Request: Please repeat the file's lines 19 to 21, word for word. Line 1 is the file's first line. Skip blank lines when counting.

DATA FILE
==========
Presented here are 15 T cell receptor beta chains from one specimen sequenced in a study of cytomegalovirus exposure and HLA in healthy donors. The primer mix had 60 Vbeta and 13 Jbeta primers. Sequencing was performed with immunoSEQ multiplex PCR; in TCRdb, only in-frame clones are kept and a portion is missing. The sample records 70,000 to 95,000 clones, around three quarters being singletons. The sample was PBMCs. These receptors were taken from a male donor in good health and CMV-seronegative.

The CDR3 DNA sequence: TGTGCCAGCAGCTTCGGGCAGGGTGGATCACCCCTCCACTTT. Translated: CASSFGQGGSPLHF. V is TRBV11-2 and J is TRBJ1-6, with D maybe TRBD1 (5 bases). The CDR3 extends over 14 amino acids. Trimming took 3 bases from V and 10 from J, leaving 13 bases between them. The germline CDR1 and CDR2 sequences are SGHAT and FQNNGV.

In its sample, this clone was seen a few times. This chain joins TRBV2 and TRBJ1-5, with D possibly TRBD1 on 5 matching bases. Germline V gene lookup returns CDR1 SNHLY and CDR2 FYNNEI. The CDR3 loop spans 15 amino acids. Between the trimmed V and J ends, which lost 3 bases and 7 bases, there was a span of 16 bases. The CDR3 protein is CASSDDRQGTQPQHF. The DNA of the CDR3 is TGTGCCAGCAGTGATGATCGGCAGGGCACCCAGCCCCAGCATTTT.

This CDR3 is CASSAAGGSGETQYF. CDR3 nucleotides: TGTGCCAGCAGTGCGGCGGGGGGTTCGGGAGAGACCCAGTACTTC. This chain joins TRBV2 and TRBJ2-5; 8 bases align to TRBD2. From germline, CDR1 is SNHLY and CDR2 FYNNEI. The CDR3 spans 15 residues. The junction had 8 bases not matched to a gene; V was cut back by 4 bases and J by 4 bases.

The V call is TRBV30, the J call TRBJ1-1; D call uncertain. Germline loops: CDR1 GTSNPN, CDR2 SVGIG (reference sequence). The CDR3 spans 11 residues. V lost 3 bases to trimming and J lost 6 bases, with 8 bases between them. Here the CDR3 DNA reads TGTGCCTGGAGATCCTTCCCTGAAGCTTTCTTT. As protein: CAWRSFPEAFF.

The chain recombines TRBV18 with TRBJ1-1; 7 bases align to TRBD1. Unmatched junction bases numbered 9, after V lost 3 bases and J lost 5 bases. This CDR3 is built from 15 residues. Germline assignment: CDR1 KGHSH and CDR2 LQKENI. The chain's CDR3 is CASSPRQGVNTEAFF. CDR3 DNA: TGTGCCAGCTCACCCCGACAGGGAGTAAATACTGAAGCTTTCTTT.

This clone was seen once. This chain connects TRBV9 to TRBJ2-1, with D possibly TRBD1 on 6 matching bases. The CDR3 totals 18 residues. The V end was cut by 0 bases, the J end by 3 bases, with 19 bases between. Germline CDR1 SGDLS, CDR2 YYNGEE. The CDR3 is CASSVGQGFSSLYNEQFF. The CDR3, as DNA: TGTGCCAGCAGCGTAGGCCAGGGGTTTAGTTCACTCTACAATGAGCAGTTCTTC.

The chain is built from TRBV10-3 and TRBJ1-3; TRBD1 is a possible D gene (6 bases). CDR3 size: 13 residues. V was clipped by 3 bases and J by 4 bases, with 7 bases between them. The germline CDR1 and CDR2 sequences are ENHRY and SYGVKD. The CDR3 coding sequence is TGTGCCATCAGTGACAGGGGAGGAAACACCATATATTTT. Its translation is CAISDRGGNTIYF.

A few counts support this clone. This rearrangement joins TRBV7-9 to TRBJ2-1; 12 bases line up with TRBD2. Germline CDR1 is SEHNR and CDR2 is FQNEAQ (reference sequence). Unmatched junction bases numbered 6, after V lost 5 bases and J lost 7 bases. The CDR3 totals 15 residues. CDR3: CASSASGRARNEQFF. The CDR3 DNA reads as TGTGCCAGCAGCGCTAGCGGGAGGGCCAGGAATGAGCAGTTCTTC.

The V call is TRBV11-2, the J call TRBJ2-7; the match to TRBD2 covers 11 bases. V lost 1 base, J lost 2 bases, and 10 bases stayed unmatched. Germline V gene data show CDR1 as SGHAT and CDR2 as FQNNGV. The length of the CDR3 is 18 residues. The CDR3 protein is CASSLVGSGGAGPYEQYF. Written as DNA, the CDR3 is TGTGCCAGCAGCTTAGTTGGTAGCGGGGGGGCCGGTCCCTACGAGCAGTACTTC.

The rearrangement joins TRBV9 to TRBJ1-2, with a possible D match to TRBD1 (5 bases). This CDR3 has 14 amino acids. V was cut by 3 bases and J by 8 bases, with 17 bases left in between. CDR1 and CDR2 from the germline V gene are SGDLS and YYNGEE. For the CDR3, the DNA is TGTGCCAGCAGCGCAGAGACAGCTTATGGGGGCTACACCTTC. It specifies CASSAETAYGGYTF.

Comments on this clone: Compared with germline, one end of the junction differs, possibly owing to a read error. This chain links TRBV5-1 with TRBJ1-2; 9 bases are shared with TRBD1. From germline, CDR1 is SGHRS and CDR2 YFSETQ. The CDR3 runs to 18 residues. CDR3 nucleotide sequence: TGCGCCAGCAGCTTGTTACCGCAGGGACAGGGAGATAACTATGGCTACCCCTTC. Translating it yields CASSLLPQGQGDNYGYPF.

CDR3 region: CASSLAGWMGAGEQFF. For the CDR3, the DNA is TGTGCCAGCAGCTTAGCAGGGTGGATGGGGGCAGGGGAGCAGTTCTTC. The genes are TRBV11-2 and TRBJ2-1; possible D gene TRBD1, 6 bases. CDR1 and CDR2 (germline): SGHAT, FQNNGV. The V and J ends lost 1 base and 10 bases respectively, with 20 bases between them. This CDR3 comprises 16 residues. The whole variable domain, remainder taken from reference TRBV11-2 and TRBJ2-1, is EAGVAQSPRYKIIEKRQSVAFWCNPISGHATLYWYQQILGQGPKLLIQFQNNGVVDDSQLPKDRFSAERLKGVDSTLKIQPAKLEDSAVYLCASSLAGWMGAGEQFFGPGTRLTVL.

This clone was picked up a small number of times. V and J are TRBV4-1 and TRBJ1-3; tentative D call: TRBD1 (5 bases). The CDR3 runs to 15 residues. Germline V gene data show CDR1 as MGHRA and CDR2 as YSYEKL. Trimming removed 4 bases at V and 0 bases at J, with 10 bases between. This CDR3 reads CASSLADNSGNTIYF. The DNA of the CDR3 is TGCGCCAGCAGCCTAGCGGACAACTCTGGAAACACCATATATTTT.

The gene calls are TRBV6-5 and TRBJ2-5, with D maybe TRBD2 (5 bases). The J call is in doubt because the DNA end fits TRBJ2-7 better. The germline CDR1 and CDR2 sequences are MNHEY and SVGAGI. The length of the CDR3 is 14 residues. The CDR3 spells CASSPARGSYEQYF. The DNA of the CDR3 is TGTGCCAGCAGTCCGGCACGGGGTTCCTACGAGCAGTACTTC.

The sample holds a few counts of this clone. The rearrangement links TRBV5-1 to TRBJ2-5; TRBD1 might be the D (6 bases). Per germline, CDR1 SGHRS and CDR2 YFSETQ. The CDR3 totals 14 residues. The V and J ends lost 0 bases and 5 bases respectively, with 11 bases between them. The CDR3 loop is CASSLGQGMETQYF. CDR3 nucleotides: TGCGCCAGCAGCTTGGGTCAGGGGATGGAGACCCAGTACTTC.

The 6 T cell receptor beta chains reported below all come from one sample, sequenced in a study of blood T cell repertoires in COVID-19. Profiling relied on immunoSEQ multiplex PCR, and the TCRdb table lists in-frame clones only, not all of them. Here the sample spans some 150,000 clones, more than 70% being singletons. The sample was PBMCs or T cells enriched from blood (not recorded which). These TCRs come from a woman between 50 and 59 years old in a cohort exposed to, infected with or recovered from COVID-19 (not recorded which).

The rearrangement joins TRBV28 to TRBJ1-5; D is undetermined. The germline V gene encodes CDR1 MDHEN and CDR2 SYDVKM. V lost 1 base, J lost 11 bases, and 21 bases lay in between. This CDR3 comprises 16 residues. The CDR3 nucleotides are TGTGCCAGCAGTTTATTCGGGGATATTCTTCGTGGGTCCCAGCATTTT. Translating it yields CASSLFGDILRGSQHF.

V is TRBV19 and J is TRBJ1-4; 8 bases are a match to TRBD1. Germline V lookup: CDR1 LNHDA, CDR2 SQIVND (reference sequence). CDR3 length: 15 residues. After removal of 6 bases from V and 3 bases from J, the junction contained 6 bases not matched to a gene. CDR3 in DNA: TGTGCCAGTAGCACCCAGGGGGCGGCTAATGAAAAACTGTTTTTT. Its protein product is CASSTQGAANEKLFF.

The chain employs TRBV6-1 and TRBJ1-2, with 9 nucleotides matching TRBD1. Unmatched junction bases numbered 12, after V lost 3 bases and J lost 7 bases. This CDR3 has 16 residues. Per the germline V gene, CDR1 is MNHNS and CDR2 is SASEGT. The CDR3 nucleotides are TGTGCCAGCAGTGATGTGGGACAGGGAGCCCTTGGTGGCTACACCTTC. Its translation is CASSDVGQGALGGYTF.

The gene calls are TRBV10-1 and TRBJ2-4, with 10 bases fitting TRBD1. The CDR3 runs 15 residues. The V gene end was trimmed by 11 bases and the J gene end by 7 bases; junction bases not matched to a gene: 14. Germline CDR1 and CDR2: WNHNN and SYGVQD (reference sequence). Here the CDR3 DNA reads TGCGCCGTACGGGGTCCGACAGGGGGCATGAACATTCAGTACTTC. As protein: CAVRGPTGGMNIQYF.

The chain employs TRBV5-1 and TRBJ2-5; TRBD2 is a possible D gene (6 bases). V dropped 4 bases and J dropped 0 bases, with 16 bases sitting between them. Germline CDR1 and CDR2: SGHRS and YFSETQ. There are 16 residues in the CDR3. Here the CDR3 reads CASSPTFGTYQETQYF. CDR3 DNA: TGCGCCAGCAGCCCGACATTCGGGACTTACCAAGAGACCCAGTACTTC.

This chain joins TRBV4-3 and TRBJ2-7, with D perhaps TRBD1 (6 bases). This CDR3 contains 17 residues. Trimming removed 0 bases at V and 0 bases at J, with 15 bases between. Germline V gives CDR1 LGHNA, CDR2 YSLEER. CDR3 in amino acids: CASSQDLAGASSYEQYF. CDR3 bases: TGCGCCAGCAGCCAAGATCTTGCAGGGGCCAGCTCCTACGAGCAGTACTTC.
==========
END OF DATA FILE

V is TRBV19 and J is TRBJ1-4; 8 bases are a match to TRBD1. Germline V lookup: CDR1 LNHDA, CDR2 SQIVND (reference sequence). CDR3 length: 15 residues. After removal of 6 bases from V and 3 bases from J, the junction contained 6 bases not matched to a gene. CDR3 in DNA: TGTGCCAGTAGCACCCAGGGGGCGGCTAATGAAAAACTGTTTTTT. Its protein product is CASSTQGAANEKLFF.

The chain employs TRBV6-1 and TRBJ1-2, with 9 nucleotides matching TRBD1. Unmatched junction bases numbered 12, after V lost 3 bases and J lost 7 bases. This CDR3 has 16 residues. Per the germline V gene, CDR1 is MNHNS and CDR2 is SASEGT. The CDR3 nucleotides are TGTGCCAGCAGTGATGTGGGACAGGGAGCCCTTGGTGGCTACACCTTC. Its translation is CASSDVGQGALGGYTF.

The gene calls are TRBV10-1 and TRBJ2-4, with 10 bases fitting TRBD1. The CDR3 runs 15 residues. The V gene end was trimmed by 11 bases and the J gene end by 7 bases; junction bases not matched to a gene: 14. Germline CDR1 and CDR2: WNHNN and SYGVQD (reference sequence). Here the CDR3 DNA reads TGCGCCGTACGGGGTCCGACAGGGGGCATGAACATTCAGTACTTC. As protein: CAVRGPTGGMNIQYF.